To lure customers back, Heins has spent much of the second half of 2012 traveling personally to visit CIOs, carriers, technology reviewers, and other influencers. In particular, the company is betting that the chief information officers who have long been BlackBerry’s largest customer base will help the company become relevant in the market again. It’s a dicey bet: corporate buying patterns have changed in recent years as employees increasingly have more control over their choice of smartphone, and many are opting for Apple and Android-powered devices. In the all-important North American market, this duopoly holds 89% of the market, according to Comscore SCOR . BlackBerry has seen its share of that market fall to 7% from 34% two years ago.
Winning back smartphone users may be particularly difficult because customers increasingly find themselves locked into one company’s ecosystem and the cost of switching is high. An Android-powered phone, for example, integrates effortlessly with Gmail and Google Maps, while an iPhone makes it easy for users to share material with an iPad or an Apple TV. Both companies have app stores with more than 600,000 apps in them; RIM has just 120,000. What’s more, in a bid to cut their costs, CIOs have loosened up policies to allow employees to bring their personal devices to work. (In a survey conducted last year by Forrester Research FORR , some 54% of decision makers at North American and European companies indicated they are implementing a so-called BYOD program.)
However, smartphones are just one step in Heins’ ambitious goal to power mobile computing more broadly. He has already hinted at a coming tablet release. And the company’s new operating system is built with technology from its 2010 purchase of QNX Software Systems, a maker of sophisticated software that is already embedded in many cars as well as other types of mobile devices such as TV sets and air traffic control systems. It offers a window into BlackBerry’s future. Says Heins, “We’re already strong in automotive with QNX today. Think about what this could do for healthcare or financial services.”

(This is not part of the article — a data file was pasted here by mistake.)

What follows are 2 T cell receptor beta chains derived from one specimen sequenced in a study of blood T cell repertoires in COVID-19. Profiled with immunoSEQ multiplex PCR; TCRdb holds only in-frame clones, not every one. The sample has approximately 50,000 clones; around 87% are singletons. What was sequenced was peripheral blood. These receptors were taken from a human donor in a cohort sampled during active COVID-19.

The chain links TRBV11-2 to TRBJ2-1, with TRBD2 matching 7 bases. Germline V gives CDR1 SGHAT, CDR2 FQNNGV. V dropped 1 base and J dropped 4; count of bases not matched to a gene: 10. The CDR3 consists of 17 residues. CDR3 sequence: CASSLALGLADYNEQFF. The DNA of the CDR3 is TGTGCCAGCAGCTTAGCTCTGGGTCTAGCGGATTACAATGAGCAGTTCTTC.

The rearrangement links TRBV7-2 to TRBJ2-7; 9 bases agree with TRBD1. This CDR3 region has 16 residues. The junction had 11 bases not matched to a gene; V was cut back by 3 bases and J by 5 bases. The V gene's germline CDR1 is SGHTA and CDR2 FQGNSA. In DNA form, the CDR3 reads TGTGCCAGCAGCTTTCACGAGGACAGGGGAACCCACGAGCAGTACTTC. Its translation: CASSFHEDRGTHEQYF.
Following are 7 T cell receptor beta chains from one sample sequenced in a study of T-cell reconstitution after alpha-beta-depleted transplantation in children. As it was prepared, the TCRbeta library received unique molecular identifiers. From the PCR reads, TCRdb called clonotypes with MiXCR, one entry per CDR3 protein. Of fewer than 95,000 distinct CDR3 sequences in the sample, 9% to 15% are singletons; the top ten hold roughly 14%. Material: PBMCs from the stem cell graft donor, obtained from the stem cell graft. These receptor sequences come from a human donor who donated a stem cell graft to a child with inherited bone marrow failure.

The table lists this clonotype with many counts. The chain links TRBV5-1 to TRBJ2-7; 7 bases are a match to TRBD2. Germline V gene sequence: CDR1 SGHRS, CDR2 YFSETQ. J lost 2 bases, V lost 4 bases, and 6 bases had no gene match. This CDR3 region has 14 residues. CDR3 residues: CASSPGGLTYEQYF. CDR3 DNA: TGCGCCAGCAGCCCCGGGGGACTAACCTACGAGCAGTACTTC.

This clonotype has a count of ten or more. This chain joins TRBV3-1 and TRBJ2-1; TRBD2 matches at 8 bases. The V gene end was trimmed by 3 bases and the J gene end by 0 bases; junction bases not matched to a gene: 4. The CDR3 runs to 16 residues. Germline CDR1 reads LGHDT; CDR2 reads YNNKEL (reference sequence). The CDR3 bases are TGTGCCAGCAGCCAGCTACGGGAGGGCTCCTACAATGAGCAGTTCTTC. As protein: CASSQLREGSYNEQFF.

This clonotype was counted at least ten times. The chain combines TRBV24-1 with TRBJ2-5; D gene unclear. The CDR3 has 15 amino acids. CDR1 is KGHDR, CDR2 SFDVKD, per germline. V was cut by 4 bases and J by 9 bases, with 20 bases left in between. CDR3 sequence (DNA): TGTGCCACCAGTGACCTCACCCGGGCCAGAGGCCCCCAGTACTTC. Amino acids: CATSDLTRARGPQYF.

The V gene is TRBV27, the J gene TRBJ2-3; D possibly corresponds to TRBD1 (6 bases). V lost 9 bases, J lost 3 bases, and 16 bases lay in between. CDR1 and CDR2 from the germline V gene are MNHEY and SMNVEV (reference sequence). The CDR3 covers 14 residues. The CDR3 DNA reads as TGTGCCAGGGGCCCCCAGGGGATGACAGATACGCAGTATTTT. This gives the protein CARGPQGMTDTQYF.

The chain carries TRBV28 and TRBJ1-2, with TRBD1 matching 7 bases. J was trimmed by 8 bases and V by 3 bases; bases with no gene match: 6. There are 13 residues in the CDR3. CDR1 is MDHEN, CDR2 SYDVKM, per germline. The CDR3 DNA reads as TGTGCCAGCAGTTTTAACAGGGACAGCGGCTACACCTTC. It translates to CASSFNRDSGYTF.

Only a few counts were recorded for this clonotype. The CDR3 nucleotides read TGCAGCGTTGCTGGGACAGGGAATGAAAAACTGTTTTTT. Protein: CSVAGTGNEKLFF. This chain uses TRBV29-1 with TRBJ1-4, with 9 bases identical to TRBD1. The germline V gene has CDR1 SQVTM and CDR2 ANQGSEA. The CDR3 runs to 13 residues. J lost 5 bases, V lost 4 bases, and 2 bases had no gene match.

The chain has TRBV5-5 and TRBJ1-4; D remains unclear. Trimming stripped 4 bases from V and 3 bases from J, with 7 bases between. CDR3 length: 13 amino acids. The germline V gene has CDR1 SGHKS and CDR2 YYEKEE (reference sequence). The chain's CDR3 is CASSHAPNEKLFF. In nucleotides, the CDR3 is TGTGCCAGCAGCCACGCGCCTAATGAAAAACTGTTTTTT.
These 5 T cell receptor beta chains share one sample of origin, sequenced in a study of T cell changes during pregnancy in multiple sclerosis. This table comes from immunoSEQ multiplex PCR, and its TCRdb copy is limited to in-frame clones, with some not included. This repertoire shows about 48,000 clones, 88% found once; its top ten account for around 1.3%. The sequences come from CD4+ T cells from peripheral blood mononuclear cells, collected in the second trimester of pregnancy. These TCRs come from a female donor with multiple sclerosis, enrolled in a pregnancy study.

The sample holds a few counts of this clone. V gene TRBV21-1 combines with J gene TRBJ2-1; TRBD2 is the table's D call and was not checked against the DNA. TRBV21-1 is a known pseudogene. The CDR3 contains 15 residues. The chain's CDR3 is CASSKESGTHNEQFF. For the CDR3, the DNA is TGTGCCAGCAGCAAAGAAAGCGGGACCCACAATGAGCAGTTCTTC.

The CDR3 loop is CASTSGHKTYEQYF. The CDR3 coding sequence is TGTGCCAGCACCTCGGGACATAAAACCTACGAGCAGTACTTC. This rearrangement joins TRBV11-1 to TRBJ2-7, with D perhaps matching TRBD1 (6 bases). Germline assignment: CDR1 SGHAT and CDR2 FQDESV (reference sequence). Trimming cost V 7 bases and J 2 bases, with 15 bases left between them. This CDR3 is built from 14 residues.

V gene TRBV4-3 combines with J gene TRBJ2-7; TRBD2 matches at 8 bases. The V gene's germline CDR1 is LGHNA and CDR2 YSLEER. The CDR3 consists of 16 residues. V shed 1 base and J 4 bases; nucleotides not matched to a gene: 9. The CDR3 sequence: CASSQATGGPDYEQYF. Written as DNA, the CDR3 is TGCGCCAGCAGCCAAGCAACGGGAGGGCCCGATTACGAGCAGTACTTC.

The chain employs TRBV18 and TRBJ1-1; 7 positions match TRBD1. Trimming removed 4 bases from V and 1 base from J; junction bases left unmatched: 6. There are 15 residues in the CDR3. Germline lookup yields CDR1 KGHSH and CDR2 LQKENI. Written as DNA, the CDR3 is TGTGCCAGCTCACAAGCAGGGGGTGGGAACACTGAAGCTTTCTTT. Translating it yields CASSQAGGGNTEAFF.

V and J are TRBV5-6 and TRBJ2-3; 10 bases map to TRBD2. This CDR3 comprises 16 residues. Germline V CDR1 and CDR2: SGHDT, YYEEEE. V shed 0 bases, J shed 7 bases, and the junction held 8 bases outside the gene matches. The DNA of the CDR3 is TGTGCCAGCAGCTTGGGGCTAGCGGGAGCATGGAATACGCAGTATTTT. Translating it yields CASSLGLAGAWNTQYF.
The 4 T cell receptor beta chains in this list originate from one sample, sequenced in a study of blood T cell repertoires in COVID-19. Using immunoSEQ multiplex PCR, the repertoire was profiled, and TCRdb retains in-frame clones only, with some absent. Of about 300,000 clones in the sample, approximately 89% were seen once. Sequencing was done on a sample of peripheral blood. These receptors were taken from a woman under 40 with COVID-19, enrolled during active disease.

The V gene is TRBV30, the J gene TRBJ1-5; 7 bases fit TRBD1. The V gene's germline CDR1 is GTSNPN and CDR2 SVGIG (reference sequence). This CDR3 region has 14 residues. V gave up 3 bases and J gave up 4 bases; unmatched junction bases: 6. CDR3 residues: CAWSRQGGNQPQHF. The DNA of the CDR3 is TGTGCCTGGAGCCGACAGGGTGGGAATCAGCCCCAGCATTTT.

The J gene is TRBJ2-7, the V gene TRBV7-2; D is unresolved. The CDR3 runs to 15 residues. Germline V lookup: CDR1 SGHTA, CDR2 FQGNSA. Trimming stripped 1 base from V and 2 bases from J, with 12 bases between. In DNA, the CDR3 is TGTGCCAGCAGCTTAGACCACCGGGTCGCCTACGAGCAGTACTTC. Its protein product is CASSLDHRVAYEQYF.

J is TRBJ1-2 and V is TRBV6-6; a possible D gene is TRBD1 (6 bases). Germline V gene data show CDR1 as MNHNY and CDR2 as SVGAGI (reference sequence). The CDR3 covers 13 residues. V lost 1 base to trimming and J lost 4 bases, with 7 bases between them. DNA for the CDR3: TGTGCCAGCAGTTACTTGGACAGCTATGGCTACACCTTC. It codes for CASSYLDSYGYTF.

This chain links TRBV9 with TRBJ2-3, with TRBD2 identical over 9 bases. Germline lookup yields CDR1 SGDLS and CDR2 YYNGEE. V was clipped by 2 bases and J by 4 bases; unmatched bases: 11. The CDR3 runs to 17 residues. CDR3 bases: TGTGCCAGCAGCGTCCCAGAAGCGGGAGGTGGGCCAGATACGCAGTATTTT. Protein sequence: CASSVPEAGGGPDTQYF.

Realistically, what kind of future can BlackBerry hope to have? Last week BlackBerry’s shares rose 2.3% after Lenovo’s chief financial officer Wong Waiming told a media outlet that the company had spoken to the Canadian phone maker and its bankers about various strategic alliances, implying a potential acquisition. Waiming later backtracked, explaining that he was speaking more broadly about Lenovo mergers and acquisitions. What’s more, any potential acquisition would face major regulatory hurdles from the Canadian government, which would need to issue approval. Nevertheless, it’s a reminder that even as BlackBerry prepares for its debut, it has its strategic options well in view.
Early on, Heins hired J.P. Morgan JPM to evaluate what the company’s options were. He says he had no choice. “There was a lot of doubt about whether RIM was going to make it,” Heins reflects. This strategic review continues, but Heins explains that more recently the focus has shifted to future-oriented ideas rather than the how-do-we-get-out-of-this-mess approach at its inception. Says Heins, “To be a leader in mobile computing, we are trying to create a broader ecosystem. We are asking, ‘what are your strategic options to get there?'” He is considering everything, including licensing the BlackBerry ecosystem as Android and Microsoft MSFT have done to other manufacturers. That might give device makers such as Samsung the bargaining power they are desperate for.
But if BlackBerry hopes to license its operating system, it will have to prove first that it works. Much like Google did with its original Nexus phone, BlackBerry now needs to showcase the potential for its software. Says Heins, “That’s why the launch is so important.”